Australia's humid and warm climate means that mould should be a well-publicised issue, however,
its impact on our health is only starting to be fully recognised. Mould can be a source of respiratory problems,
allergic reactions, fatigue, and while some moulds are simply minor irritants, others can be highly toxic.
Recent research has revealed that 24% of the population does not have the genes required for immune
response antibodies to biotoxins produced by mould (Bijlsma, 2018). Healthy Homes expert Nicole Bijlsma
outlines how this can affect individuals in her book 'Healthy Home Healthy Family'. Keep your home
healthy, low tox, and happy with our comprehensive guide by local expert Building Biologist Joachim Herrmann.
Mould spores are air-born and omnipresent
... maybe with the exception of Antarctica.
Mould spores have a keen appetite and will happily feed on dead materials to fulfil their important role as
nature's decomposers. The problem is that these spores are not very discerning, and will grow their eager
little hyphae (tiny hair-like fibres) into anything and everything. Add a little moisture and warmth to
their environment and they will quickly proliferate. Perfect for nature - not so much for our homes!
Don't want to sleep with mould?
A healthy bedroom is vital to preventing the respiratory issues, allergic reactions and fatigue associated with
exposure to mould. After all, we spend one-third of our lives sleeping.
Some hundreds or thousands of naturally-occurring mould spores will live in the air of your bedroom. Only
some of these spores will be 'lucky' enough to land on a surface of your bed, carpet or anywhere else
that is just moist enough after a warm summer night to allow them to grow. If this moisture persists, mould
can quickly grow into an unstoppable and unwanted guest in your home.
To avoid the spread of mould, simply make sure to air out your bedroom, keep it clean and allow your
mattress to dry out during the day. It is also important to keep the space underneath your bed clear for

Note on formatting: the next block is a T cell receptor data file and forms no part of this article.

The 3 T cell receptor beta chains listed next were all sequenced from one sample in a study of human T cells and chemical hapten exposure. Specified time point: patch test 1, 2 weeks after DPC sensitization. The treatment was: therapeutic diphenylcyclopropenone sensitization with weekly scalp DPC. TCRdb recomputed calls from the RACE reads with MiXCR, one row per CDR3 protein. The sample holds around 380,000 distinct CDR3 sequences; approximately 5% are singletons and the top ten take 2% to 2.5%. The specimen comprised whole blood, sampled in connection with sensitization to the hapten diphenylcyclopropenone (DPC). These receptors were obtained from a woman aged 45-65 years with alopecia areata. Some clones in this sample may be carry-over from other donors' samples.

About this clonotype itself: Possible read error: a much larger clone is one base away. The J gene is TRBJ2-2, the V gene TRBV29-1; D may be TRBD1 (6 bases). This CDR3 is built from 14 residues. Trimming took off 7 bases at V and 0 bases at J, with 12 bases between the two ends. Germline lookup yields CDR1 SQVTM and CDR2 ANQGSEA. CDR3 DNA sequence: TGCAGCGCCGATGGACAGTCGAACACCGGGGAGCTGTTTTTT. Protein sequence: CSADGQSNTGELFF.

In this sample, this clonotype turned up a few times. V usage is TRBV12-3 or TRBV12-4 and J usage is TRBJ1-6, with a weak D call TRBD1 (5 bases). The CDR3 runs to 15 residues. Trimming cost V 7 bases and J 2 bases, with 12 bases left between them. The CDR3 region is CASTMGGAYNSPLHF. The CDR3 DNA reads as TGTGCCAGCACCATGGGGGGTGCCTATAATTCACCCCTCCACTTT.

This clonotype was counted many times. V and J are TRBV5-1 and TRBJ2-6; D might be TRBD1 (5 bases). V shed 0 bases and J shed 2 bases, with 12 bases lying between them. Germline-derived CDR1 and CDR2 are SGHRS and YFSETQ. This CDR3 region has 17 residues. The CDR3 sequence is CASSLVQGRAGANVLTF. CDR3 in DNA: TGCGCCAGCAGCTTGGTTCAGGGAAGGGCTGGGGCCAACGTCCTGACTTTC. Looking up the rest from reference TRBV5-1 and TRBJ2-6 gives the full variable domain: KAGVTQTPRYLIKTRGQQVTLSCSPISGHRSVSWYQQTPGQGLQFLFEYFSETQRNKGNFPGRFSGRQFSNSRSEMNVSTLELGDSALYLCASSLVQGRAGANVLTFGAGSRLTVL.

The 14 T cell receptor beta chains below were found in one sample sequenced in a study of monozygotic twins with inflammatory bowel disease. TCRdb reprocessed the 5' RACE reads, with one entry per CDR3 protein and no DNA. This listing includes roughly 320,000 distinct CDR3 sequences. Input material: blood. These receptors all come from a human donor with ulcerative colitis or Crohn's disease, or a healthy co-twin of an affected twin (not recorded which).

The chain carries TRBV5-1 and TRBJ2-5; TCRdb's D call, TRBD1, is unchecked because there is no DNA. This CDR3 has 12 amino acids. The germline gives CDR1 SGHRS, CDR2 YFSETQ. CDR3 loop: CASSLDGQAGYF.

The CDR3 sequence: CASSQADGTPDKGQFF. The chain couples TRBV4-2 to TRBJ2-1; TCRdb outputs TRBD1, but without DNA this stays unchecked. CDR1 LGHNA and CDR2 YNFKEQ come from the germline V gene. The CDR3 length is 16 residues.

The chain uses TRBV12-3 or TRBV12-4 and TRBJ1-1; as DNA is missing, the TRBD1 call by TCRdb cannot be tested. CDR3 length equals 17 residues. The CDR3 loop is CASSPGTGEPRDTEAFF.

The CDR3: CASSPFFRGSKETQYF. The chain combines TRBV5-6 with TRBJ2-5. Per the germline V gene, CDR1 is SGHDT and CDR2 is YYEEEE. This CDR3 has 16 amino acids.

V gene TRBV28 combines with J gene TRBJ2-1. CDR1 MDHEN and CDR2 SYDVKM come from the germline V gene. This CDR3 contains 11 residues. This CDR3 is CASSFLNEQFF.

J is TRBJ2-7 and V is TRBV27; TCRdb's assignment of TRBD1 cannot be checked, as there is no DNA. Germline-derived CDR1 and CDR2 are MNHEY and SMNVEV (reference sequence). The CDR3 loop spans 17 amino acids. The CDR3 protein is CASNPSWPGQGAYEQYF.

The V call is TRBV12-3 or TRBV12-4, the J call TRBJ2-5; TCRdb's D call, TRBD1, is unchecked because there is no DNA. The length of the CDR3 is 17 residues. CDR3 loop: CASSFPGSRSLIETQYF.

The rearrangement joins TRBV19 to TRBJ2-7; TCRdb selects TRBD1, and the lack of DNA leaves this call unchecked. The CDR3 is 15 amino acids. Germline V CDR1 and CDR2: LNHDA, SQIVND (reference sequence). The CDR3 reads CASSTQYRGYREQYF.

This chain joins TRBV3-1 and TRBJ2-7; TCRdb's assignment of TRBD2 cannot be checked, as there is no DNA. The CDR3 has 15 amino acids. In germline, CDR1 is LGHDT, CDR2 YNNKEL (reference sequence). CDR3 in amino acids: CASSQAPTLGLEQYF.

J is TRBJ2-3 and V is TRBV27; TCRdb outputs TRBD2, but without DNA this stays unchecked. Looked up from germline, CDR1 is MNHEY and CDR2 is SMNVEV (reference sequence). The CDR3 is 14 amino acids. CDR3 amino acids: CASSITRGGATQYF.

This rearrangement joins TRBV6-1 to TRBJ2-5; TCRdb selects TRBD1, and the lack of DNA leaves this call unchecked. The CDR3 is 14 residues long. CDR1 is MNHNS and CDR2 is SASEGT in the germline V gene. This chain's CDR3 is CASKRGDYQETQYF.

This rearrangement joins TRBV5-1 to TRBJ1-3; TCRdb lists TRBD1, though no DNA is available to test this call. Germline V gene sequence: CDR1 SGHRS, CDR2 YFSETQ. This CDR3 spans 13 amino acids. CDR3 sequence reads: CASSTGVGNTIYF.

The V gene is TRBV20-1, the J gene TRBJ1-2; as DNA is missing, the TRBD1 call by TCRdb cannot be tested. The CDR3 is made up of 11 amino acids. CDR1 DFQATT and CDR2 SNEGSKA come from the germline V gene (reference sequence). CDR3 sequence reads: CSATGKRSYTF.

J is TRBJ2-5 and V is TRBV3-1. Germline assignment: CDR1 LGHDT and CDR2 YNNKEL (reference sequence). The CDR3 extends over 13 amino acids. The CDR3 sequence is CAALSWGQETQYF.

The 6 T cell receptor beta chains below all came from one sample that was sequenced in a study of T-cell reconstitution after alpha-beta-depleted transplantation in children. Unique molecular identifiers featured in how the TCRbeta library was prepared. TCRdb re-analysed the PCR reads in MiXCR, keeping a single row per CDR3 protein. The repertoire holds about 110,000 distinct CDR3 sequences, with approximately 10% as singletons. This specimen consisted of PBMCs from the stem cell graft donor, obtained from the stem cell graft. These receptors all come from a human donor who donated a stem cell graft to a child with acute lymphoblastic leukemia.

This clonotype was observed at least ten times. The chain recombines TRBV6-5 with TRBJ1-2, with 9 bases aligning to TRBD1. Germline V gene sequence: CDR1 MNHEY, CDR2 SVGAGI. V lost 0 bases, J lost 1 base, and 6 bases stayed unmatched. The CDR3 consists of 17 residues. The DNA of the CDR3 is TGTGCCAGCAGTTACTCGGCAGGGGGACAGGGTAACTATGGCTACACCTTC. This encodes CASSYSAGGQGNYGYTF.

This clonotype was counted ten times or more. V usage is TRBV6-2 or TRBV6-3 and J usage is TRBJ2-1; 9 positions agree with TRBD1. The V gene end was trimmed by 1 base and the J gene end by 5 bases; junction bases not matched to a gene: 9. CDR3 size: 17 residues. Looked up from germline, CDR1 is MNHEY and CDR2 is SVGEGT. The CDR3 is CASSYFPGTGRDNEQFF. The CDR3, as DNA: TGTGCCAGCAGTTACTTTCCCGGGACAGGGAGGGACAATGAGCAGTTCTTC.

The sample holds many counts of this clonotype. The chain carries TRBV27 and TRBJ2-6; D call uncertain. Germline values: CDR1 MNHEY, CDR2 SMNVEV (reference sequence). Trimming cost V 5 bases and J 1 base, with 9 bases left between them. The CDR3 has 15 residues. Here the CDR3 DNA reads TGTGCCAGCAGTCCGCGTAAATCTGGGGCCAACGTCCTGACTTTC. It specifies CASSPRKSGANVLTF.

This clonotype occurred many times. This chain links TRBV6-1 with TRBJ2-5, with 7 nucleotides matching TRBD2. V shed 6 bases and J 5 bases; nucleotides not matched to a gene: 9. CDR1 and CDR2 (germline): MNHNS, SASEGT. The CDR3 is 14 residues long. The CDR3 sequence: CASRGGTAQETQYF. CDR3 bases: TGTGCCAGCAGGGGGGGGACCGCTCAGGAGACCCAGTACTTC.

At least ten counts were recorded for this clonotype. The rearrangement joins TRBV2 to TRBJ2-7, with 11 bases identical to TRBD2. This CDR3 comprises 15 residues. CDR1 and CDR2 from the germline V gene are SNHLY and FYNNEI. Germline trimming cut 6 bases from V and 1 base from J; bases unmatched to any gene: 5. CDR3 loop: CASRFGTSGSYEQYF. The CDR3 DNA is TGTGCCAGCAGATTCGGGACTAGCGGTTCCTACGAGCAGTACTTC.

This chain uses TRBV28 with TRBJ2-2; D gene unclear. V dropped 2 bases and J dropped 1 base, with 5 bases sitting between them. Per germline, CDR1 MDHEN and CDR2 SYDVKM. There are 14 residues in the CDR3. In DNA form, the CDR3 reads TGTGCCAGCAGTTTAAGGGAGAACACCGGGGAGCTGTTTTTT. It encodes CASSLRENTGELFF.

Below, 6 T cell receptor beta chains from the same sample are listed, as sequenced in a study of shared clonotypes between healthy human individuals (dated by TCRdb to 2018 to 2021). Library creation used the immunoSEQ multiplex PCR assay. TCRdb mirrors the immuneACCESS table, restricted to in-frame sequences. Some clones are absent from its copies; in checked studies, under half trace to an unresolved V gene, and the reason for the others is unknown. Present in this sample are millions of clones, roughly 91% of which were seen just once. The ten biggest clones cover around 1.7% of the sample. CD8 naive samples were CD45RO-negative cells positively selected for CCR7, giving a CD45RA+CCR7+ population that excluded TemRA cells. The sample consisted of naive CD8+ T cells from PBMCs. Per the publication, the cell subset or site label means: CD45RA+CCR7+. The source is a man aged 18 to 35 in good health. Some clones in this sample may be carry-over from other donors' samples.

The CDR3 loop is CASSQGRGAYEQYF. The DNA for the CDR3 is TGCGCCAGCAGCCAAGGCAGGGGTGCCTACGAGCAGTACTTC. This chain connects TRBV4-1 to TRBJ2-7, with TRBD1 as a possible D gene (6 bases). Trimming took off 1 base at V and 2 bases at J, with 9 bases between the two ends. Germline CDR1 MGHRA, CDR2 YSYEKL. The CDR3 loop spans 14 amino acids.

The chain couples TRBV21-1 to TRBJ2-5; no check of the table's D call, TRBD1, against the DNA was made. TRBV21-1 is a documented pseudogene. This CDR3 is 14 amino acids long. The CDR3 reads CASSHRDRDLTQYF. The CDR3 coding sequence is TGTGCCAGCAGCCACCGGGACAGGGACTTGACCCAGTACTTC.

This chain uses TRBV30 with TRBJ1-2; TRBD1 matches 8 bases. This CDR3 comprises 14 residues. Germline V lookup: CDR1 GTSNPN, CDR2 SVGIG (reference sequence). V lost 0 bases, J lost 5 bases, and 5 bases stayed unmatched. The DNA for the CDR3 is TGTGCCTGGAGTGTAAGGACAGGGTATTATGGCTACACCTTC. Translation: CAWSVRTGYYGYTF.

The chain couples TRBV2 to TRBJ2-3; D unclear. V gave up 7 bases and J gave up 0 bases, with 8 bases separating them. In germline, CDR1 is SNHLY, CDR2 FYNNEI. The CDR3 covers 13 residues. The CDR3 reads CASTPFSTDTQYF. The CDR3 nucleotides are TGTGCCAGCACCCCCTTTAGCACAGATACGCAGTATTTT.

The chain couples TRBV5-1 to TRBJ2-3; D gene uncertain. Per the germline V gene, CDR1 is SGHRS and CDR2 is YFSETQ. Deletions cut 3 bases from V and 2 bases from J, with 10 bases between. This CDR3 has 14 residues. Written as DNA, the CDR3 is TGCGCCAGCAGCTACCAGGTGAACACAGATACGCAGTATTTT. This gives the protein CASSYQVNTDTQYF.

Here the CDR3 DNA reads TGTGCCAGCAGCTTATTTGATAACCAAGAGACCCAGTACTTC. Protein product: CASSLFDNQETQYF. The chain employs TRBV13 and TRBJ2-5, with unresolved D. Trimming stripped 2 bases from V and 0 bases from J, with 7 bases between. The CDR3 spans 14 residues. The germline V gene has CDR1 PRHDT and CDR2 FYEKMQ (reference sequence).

airflow and vacuum the mattress when changing the sheets. Naturally, mould-resistant latex mattresses
can be an excellent solution, but will also eventually succumb to mould if left moist for too long.
Flipping your mattress regularly is recommended for all mattresses and can also help prolong their lifespan.
A Whole-House Approach
Tackle the rest of your home by carefully checking for visible signs of mould. Pay close attention to spaces
such as the bathroom, air conditioning ducts and wardrobes.
Other areas of the home that are often overlooked are moist sub-floors and spaces underneath the house.
Mould spores are carried into the home through cracks and in the flooring and walls, so it is important
to have excellent sub-floor ventilation.
Bathroom vents are commonly neglected but need to be regularly cleaned of lint and dust that may collect
on the grid. Windows can also be a source of moisture as cold surfaces encourage condensation.
Those placed on the southern side of the house are particularly prone to mould growth.
When cleaning these areas, ensure you are using HEPA grade vacuum cleaner and empty the bags into a
rubbish bin outside, as mould spores may otherwise escape into the house.
As well as humidity, mould can be fed by rising damp. Where the damp course of the home has been
damaged, gutters overflow into the ceiling, plumbing is faulty or there is a leak in the roof, mould has the
potential to grow. The causes of mould in the home need to be quickly addressed, or the cost of damages
and repairs will escalate.
It is widely understood that older buildings tend to have issues with dampness, however, a recent report
has also estimated that 40% of newly built Australian homes have condensation issues due to poor water
vapour ventilation (Bijlsma, 2018).
If you suspect mould may be an issue in your home, visit your local Building Biologist to organise professional testing.
Bijlsma, N. (2018). Healthy Home Healthy Family. 3rd ed. Warrandyte VIC: Australian College of Environmental Studies, pp.66-67.
Author: Joachim Herrmann, Masters of Education in Science and Social Studies
Building Biology Services